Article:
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Michael Gove has been granted a reprieve over claims of GSCE grade manipulation but is facing fresh pressure over claims of bullying in his department.
A legal attempt to overturn GCSE grades was this morning rejected by the High Court. Judges ruled that exam boards did not unfairly push up grade boundaries in English, rejecting claims of "manipulation".
The legal bid by school leaders, teachers' unions and councils would have meant changing thousands of results from exams taken last summer.
However Mr Gove is today facing pressure on another front with the Education Select Committee set to express serious concern that he may have misled Parliament over bullying claims in his department.
The committee has decided to write to the Education Secretary following a private meeting. The MPs will demand a response to claims that he failed to tell the truth when quizzed over claims of bullying and intimidation by key advisers at the Department for Education.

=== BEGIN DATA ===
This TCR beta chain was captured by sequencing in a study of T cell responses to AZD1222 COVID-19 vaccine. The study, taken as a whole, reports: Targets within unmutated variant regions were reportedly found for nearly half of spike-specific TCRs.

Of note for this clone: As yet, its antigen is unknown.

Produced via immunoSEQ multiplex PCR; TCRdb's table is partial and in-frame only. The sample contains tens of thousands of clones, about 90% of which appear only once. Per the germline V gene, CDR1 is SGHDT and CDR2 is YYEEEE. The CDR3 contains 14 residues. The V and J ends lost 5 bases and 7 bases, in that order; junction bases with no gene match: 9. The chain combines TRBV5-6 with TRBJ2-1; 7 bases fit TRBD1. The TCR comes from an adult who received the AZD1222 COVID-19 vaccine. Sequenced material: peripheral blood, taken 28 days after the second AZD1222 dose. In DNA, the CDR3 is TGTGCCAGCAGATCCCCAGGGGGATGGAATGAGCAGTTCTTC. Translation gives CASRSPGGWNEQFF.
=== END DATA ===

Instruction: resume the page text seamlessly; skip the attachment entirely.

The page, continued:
It follows reports that a senior civil servant in the department received a secret payoff of about £25,000 out of public funds, after a lengthy grievance procedure involving members of Mr Gove's team, including his special adviser, Dominic Cummings, and the department's former head of communications, James Frayne.
In a pre-emptive strike, Mr Gove wrote to committee chair Graham Stuart this afternoon, stating:"l can confirm that I have never been made aware of allegations by civil servants of inappropriate actions by special advisers... As such I remain confident that my evidence to the Committee was correct."
Also today, Mr Gove is accused of offering "bribes" to schools to become academies. The Independent reports that Lancashire alone has offered £40,000 in payments to 32 schools. The National Union of Teachers said schools were being "bullied" to accept academy status, but the Department for Education said the money was for "improvements" in classrooms.
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13/02/2013 on Daily Politics, BBC 2
13/02/2013 on The Daily Politics, BBC Two
13/02/2013 on Boulton & Co, Sky News
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19/09/2014 on BBC News